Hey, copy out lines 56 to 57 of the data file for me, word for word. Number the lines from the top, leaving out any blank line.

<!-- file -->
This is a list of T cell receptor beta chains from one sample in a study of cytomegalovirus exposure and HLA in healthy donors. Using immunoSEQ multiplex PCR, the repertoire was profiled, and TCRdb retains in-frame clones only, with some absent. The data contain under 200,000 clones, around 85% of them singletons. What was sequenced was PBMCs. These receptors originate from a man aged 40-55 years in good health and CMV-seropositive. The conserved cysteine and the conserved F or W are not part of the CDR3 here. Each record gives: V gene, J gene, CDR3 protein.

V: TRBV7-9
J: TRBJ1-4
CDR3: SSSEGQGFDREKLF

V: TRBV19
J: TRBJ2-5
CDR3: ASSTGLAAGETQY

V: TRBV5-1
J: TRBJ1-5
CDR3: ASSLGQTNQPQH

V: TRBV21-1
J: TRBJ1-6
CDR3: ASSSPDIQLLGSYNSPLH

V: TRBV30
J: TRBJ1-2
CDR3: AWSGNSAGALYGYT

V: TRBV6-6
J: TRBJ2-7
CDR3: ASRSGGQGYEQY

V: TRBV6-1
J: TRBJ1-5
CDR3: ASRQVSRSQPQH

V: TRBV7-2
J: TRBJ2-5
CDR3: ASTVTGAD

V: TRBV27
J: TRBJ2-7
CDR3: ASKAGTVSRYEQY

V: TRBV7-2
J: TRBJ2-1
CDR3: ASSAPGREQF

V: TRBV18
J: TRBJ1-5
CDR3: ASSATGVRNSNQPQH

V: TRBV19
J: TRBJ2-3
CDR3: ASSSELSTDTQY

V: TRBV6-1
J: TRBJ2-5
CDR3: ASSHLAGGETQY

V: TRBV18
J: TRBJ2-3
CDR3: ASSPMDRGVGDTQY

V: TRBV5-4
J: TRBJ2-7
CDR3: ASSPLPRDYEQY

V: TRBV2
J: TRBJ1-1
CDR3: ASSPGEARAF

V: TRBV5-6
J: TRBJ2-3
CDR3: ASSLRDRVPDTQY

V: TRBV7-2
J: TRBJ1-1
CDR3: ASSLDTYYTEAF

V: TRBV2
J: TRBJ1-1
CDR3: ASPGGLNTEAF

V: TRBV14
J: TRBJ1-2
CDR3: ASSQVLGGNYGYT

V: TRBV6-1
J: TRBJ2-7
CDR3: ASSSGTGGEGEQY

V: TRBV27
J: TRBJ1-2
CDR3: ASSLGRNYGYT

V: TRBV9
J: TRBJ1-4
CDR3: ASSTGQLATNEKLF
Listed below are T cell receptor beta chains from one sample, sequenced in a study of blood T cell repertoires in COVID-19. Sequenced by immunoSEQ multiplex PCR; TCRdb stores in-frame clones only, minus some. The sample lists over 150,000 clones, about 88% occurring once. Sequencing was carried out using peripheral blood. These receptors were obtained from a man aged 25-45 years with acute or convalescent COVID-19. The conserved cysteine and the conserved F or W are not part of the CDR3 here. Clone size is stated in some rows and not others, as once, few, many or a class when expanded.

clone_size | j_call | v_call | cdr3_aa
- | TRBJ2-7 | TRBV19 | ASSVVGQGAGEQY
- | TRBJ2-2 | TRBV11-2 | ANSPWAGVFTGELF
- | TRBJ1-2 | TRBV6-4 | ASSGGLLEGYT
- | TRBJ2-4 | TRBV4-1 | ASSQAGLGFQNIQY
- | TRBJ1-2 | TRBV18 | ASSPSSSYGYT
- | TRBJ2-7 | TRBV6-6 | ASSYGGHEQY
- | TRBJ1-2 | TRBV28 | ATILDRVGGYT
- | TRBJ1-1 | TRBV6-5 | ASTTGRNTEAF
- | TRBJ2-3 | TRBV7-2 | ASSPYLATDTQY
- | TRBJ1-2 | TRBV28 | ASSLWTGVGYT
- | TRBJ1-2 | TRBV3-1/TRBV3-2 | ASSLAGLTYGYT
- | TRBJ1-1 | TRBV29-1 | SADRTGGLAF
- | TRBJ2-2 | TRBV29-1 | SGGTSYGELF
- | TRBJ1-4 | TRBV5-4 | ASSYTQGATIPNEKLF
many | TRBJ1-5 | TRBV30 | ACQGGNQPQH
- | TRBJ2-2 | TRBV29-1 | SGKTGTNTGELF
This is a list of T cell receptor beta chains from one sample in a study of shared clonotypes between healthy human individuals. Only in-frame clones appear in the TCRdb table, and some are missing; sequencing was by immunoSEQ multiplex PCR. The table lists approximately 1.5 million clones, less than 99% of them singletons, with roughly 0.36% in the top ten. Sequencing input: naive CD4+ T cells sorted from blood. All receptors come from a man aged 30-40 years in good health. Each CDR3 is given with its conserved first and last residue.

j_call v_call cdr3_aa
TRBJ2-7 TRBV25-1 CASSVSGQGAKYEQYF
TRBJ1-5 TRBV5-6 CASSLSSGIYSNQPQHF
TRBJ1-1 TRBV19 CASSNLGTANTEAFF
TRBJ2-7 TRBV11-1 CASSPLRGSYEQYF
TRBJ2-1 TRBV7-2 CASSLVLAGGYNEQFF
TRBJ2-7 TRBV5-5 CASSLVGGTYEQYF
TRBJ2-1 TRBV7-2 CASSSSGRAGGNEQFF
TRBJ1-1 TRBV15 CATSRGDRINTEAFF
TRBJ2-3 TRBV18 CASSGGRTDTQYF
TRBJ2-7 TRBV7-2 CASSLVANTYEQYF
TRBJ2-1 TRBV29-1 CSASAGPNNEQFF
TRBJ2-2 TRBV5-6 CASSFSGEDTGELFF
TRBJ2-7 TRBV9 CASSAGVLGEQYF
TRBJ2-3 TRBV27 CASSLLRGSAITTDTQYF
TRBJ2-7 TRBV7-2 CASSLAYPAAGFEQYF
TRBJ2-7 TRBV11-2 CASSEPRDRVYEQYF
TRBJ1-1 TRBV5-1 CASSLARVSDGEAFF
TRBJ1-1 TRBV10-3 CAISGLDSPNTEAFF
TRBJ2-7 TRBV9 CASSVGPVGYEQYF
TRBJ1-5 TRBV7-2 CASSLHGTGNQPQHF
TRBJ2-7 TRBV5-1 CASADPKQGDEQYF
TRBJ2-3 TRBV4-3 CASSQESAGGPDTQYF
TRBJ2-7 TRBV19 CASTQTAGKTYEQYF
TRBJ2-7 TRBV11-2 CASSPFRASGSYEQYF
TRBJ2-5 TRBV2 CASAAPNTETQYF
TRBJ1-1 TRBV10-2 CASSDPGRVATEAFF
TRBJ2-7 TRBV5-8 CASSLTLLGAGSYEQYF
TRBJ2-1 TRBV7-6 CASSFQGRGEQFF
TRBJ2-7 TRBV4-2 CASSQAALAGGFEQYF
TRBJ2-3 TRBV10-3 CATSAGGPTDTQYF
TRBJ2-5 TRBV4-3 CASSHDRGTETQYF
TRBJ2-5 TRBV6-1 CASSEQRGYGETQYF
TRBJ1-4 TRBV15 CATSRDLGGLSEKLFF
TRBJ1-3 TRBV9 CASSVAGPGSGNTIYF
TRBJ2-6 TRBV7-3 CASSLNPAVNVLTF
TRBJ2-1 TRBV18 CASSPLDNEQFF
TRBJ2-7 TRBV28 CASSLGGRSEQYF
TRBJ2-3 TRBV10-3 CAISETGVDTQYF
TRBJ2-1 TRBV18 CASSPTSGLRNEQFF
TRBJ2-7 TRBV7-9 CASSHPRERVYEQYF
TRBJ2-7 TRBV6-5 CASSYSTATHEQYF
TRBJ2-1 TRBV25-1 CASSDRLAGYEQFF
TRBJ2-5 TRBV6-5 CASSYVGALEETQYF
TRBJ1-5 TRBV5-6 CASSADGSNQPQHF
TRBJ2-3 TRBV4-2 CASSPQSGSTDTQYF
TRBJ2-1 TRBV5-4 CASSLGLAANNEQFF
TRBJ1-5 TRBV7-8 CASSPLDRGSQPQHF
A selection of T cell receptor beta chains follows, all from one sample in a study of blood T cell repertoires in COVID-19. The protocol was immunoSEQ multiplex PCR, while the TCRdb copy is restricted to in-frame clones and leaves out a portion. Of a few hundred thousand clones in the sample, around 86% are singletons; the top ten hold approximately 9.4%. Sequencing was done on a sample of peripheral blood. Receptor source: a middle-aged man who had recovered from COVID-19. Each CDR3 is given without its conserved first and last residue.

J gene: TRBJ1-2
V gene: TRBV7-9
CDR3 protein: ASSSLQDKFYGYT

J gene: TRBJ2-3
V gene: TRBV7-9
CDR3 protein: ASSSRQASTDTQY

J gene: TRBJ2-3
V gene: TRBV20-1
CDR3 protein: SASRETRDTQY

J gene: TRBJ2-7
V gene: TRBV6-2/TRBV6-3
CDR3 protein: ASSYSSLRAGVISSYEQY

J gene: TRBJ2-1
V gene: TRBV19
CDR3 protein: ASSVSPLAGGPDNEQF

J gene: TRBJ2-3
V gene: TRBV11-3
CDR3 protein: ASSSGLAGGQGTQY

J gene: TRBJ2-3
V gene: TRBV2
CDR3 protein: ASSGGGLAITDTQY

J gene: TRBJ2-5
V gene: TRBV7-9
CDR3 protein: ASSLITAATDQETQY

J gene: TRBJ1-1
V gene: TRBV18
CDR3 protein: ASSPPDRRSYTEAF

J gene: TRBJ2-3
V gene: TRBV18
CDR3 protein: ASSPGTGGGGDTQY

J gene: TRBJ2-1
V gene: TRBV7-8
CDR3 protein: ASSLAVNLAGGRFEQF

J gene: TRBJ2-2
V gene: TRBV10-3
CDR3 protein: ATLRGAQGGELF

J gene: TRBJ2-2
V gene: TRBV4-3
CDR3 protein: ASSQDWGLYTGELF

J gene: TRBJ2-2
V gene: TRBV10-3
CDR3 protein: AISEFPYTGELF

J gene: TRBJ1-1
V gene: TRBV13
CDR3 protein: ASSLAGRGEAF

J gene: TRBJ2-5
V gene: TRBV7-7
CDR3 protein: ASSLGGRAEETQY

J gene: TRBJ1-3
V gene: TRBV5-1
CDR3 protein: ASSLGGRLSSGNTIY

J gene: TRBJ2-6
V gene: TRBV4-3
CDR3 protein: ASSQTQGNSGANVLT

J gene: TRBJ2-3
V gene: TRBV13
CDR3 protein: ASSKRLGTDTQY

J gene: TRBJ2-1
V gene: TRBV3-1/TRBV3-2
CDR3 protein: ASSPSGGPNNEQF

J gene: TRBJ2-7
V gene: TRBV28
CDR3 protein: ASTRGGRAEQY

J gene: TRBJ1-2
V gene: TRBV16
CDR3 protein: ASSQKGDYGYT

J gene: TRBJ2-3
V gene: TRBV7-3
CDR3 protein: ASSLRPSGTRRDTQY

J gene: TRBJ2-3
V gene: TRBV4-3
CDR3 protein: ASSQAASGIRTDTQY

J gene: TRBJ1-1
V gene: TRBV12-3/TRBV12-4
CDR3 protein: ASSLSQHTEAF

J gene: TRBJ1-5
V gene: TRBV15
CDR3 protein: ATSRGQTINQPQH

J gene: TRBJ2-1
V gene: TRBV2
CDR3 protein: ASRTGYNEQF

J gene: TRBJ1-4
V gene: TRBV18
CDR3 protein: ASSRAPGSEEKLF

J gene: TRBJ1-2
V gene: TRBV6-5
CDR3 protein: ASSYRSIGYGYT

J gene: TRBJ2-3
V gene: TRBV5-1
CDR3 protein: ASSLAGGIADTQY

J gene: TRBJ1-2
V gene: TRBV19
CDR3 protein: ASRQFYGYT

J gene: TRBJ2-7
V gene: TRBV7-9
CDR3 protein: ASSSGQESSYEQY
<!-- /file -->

V: TRBV2
J: TRBJ1-1